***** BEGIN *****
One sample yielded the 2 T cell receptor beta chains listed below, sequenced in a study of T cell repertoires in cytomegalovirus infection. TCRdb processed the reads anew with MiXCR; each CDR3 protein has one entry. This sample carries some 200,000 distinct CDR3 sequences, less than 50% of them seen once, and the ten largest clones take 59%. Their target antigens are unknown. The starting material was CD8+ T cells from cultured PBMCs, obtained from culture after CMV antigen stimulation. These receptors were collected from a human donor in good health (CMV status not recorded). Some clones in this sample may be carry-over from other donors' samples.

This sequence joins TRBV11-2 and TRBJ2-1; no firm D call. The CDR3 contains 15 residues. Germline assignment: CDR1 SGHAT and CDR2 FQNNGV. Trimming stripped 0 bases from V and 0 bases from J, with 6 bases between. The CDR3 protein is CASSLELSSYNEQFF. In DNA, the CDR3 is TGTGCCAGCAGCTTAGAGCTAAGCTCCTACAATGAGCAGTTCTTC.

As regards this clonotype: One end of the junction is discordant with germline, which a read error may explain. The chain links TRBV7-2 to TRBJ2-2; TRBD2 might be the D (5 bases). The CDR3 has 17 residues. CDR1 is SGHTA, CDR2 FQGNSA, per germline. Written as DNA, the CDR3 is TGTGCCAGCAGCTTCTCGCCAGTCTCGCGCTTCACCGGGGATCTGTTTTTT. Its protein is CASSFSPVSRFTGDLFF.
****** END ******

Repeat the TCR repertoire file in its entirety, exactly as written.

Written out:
One sample yielded the 2 T cell receptor beta chains listed below, sequenced in a study of T cell repertoires in cytomegalovirus infection. TCRdb processed the reads anew with MiXCR; each CDR3 protein has one entry. This sample carries some 200,000 distinct CDR3 sequences, less than 50% of them seen once, and the ten largest clones take 59%. Their target antigens are unknown. The starting material was CD8+ T cells from cultured PBMCs, obtained from culture after CMV antigen stimulation. These receptors were collected from a human donor in good health (CMV status not recorded). Some clones in this sample may be carry-over from other donors' samples.

This sequence joins TRBV11-2 and TRBJ2-1; no firm D call. The CDR3 contains 15 residues. Germline assignment: CDR1 SGHAT and CDR2 FQNNGV. Trimming stripped 0 bases from V and 0 bases from J, with 6 bases between. The CDR3 protein is CASSLELSSYNEQFF. In DNA, the CDR3 is TGTGCCAGCAGCTTAGAGCTAAGCTCCTACAATGAGCAGTTCTTC.

As regards this clonotype: One end of the junction is discordant with germline, which a read error may explain. The chain links TRBV7-2 to TRBJ2-2; TRBD2 might be the D (5 bases). The CDR3 has 17 residues. CDR1 is SGHTA, CDR2 FQGNSA, per germline. Written as DNA, the CDR3 is TGTGCCAGCAGCTTCTCGCCAGTCTCGCGCTTCACCGGGGATCTGTTTTTT. Its protein is CASSFSPVSRFTGDLFF.